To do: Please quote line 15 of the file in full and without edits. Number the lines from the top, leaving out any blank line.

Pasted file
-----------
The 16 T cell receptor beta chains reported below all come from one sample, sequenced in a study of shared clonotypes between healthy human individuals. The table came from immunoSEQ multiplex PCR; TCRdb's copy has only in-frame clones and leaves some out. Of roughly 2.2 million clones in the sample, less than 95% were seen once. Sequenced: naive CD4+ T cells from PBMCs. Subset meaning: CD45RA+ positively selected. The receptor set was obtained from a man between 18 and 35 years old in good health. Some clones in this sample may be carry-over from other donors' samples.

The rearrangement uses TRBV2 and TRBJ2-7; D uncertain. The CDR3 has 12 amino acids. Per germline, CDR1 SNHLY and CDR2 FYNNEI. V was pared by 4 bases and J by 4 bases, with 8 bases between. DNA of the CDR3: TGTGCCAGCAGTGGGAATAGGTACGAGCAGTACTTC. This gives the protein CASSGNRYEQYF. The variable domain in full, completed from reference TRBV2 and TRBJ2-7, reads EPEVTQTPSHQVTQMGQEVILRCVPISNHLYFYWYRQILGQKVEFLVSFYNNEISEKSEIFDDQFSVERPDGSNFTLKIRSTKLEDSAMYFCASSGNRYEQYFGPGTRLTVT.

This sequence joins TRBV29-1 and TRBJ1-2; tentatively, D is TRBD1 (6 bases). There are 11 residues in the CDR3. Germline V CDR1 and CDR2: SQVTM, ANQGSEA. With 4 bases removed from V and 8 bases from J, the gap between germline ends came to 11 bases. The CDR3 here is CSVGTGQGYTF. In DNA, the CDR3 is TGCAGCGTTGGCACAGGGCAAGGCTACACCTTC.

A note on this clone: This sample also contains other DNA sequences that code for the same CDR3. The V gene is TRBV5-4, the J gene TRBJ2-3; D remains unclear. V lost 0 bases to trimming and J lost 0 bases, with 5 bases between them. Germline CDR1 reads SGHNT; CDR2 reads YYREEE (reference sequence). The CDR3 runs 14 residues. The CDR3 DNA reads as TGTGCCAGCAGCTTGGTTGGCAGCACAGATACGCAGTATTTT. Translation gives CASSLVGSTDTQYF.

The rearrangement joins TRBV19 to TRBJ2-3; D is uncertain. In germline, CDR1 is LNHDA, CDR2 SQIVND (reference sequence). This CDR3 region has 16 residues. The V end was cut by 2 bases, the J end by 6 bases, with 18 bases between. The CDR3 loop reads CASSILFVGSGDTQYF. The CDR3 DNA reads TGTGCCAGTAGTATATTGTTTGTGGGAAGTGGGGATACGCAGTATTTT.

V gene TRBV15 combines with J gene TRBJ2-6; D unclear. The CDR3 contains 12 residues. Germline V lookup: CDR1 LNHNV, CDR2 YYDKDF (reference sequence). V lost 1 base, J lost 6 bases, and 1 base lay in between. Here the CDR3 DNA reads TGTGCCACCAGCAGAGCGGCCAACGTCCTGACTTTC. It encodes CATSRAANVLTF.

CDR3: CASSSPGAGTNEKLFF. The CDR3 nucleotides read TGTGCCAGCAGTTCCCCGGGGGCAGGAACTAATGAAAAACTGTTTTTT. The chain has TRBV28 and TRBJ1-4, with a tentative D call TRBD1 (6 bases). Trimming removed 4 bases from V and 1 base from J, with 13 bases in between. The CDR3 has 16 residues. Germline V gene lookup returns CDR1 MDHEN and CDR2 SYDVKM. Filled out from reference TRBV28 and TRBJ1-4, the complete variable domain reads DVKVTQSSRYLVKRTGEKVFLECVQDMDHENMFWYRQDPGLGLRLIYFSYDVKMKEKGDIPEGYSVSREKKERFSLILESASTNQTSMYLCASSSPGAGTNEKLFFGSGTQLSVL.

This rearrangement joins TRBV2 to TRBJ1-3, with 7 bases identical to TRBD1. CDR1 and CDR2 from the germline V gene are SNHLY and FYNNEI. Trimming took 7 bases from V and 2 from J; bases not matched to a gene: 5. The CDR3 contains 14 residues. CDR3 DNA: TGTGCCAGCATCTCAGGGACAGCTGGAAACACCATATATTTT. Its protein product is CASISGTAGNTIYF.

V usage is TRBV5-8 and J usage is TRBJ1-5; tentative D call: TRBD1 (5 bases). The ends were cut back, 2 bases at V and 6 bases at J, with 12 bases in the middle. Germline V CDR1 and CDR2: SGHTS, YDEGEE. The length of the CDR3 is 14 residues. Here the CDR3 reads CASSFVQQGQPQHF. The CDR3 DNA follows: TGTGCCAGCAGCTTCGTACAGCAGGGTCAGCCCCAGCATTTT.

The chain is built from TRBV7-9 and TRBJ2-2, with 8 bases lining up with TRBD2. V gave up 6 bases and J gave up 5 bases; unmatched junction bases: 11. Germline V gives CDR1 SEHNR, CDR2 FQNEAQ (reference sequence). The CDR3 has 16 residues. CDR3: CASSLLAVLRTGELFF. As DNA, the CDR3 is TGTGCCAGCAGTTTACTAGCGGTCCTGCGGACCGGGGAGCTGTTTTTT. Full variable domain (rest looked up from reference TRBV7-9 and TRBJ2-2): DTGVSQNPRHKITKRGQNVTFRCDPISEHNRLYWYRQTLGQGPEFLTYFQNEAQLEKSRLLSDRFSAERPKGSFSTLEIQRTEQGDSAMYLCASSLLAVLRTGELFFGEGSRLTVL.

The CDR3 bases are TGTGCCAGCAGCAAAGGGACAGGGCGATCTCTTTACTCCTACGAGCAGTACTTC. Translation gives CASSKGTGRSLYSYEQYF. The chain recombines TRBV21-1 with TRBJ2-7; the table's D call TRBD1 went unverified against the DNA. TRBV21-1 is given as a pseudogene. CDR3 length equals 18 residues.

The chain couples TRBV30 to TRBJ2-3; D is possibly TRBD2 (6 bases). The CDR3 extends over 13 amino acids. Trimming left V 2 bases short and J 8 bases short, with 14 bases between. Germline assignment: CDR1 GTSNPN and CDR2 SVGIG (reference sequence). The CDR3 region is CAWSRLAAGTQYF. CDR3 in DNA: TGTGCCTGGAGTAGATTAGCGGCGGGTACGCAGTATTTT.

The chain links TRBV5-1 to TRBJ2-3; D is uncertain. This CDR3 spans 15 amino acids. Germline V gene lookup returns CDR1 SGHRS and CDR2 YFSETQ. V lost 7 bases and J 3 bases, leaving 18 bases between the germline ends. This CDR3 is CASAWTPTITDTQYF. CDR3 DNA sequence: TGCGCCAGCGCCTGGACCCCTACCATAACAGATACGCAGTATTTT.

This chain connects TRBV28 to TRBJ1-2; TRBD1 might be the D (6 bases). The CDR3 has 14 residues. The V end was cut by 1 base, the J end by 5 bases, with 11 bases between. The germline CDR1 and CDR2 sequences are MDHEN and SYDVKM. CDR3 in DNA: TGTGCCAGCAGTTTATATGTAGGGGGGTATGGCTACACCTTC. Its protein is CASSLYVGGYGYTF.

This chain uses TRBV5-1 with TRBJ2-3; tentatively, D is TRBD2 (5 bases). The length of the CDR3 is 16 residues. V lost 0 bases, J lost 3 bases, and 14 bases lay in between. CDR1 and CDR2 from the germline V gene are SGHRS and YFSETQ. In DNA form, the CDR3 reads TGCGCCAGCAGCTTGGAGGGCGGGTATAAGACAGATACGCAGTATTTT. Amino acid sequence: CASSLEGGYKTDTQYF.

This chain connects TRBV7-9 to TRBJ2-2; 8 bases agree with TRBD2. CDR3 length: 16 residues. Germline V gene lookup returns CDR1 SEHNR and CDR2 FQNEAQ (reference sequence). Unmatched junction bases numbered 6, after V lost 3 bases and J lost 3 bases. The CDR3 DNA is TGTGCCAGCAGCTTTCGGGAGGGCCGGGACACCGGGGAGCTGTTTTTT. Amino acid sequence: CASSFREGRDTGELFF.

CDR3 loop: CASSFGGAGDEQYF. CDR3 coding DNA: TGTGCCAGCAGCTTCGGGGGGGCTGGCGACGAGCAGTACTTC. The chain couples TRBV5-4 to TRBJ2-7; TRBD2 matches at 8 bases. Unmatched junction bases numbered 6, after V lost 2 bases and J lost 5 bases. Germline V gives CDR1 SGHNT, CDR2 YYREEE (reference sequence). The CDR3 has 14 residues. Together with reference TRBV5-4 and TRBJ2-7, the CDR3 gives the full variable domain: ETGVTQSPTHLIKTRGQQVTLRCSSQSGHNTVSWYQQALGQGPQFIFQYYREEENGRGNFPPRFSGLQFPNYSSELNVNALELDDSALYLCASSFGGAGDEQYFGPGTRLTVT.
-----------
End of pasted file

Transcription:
This chain uses TRBV5-1 with TRBJ2-3; tentatively, D is TRBD2 (5 bases). The length of the CDR3 is 16 residues. V lost 0 bases, J lost 3 bases, and 14 bases lay in between. CDR1 and CDR2 from the germline V gene are SGHRS and YFSETQ. In DNA form, the CDR3 reads TGCGCCAGCAGCTTGGAGGGCGGGTATAAGACAGATACGCAGTATTTT. Amino acid sequence: CASSLEGGYKTDTQYF.